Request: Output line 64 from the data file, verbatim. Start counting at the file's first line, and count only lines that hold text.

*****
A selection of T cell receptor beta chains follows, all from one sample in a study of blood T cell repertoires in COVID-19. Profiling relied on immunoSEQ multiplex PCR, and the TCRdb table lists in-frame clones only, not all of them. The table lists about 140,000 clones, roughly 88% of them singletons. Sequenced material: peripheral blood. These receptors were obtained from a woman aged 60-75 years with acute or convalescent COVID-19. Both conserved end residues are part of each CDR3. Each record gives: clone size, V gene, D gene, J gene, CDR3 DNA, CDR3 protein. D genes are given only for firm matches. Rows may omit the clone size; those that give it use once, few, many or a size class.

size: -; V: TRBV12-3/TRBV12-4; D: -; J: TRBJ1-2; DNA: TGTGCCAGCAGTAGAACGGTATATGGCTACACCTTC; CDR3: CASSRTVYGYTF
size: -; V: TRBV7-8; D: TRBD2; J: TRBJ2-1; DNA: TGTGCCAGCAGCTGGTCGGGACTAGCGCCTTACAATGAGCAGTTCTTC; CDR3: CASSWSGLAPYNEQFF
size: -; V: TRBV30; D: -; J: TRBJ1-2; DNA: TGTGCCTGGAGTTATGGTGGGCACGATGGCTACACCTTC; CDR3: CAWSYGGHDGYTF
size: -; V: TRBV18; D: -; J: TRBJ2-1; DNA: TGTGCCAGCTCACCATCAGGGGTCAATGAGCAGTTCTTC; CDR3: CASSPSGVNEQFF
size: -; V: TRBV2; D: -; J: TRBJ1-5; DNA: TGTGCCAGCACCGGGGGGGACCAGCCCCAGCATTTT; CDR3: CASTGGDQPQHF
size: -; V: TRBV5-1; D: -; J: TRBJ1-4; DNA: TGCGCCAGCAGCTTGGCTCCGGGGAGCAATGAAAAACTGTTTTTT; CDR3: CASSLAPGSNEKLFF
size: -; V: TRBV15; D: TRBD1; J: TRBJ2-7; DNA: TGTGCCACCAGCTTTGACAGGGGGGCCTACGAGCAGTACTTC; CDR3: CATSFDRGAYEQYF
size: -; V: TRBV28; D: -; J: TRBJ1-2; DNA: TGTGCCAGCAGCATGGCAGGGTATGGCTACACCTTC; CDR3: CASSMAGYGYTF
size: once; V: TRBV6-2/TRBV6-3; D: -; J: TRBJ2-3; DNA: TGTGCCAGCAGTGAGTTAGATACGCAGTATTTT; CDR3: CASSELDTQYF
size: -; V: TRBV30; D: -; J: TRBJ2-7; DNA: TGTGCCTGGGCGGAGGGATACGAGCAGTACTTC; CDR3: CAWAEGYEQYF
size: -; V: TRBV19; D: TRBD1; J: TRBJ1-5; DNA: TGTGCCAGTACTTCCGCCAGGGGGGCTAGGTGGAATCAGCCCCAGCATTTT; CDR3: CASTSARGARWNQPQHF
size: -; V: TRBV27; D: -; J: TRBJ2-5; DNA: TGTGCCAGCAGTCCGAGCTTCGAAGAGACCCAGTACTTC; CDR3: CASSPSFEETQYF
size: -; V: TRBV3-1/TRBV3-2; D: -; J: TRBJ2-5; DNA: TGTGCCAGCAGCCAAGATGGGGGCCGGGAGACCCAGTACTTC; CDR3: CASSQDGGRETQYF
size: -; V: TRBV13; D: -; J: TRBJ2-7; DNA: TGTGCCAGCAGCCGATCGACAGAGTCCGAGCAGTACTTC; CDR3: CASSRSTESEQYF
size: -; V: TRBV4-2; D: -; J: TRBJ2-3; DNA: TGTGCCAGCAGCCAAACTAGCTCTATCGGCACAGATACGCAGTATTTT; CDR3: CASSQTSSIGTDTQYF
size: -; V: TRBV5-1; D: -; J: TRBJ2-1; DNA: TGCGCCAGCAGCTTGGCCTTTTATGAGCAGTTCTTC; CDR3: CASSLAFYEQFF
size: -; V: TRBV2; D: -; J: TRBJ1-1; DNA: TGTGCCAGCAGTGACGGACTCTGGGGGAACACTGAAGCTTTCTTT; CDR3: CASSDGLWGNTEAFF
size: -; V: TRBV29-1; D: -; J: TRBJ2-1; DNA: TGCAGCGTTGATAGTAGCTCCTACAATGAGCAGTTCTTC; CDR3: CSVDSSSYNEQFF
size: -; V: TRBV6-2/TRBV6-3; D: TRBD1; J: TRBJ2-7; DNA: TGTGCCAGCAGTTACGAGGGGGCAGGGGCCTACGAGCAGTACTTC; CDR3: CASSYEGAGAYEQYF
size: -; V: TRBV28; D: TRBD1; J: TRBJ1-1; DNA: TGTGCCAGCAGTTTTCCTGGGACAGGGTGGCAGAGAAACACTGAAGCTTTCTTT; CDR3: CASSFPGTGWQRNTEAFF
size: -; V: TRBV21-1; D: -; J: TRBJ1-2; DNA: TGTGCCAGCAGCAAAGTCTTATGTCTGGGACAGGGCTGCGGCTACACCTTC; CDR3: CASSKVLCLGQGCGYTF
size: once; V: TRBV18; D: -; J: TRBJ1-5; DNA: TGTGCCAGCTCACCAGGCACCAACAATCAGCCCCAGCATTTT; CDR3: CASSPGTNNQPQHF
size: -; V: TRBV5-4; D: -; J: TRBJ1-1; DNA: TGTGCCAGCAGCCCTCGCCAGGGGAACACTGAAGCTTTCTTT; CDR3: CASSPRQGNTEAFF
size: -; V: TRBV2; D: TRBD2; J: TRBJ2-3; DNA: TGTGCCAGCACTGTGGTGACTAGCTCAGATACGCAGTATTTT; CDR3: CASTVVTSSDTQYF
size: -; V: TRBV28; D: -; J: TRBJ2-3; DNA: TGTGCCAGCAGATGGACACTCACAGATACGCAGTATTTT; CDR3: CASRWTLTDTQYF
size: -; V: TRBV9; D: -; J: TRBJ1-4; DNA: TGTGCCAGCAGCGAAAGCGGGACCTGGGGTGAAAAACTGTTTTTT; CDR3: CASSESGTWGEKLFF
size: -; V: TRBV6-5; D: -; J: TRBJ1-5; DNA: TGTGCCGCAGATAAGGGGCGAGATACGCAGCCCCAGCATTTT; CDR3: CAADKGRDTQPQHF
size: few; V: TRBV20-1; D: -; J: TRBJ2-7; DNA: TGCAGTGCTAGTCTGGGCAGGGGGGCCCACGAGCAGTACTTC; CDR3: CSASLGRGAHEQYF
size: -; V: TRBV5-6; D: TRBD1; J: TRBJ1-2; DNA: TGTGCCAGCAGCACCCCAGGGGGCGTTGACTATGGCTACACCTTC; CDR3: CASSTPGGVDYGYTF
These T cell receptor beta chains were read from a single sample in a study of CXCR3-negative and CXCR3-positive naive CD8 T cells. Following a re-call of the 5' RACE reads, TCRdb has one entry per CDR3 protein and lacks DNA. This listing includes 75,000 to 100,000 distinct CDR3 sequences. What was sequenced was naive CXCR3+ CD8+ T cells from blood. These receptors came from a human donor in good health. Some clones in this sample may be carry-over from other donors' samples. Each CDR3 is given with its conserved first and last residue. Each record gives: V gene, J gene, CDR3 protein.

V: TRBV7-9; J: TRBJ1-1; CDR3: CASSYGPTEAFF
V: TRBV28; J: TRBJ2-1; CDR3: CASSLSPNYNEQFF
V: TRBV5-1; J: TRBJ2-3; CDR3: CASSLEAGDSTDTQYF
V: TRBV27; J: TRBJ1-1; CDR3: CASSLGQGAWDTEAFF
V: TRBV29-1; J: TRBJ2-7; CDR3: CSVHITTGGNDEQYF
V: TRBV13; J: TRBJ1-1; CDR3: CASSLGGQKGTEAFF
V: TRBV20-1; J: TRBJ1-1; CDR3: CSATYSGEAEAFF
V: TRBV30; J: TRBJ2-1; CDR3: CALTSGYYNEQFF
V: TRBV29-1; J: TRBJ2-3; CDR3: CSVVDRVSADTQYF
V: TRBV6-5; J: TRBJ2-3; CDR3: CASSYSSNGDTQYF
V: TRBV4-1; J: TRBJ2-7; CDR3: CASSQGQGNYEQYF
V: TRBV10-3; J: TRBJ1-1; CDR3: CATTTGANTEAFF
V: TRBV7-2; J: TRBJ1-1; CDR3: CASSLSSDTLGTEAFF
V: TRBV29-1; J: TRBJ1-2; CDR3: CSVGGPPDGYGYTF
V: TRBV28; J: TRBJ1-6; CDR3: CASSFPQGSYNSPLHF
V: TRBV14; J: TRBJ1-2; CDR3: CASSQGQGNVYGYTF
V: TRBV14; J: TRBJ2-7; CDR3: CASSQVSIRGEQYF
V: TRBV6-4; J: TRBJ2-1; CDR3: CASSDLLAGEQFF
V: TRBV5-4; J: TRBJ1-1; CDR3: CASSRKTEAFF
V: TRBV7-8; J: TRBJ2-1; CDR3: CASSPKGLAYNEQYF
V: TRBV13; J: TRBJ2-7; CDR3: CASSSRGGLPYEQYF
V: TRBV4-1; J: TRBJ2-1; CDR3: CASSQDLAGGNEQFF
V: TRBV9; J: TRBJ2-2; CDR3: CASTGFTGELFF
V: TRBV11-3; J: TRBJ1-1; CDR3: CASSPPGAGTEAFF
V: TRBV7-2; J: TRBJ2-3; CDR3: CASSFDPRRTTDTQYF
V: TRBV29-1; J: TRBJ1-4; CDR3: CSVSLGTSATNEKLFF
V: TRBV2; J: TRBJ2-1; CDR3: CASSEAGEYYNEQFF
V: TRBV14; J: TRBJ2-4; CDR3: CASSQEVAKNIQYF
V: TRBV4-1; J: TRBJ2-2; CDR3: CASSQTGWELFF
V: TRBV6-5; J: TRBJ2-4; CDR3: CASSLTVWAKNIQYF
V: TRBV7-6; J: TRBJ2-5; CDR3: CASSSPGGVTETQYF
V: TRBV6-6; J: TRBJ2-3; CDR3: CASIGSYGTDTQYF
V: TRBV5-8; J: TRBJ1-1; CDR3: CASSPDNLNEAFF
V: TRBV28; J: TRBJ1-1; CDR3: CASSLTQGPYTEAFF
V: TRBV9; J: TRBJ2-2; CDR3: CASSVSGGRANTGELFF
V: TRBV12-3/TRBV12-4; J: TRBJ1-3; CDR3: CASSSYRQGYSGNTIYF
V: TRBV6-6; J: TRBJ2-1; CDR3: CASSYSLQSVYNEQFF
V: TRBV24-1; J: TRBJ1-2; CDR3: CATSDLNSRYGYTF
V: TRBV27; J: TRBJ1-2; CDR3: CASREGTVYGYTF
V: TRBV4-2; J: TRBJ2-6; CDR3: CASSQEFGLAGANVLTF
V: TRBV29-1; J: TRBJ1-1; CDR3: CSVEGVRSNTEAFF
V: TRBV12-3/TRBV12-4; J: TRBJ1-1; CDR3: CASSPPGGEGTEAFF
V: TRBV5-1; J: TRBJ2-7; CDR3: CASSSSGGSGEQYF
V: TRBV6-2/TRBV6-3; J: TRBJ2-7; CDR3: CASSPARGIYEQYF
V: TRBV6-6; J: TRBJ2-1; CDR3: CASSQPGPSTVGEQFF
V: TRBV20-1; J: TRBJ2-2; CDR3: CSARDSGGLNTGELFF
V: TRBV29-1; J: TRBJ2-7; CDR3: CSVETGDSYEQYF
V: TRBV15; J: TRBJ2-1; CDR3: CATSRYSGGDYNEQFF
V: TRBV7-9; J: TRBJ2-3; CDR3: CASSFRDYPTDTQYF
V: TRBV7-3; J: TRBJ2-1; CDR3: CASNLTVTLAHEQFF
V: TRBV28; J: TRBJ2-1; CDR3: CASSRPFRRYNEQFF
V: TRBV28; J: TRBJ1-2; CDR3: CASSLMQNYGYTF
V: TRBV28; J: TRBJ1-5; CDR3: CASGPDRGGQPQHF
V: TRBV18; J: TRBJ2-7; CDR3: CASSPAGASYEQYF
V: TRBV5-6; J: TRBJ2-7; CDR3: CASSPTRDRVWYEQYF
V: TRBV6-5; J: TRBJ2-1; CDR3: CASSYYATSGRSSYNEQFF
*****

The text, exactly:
V: TRBV5-8; J: TRBJ1-1; CDR3: CASSPDNLNEAFF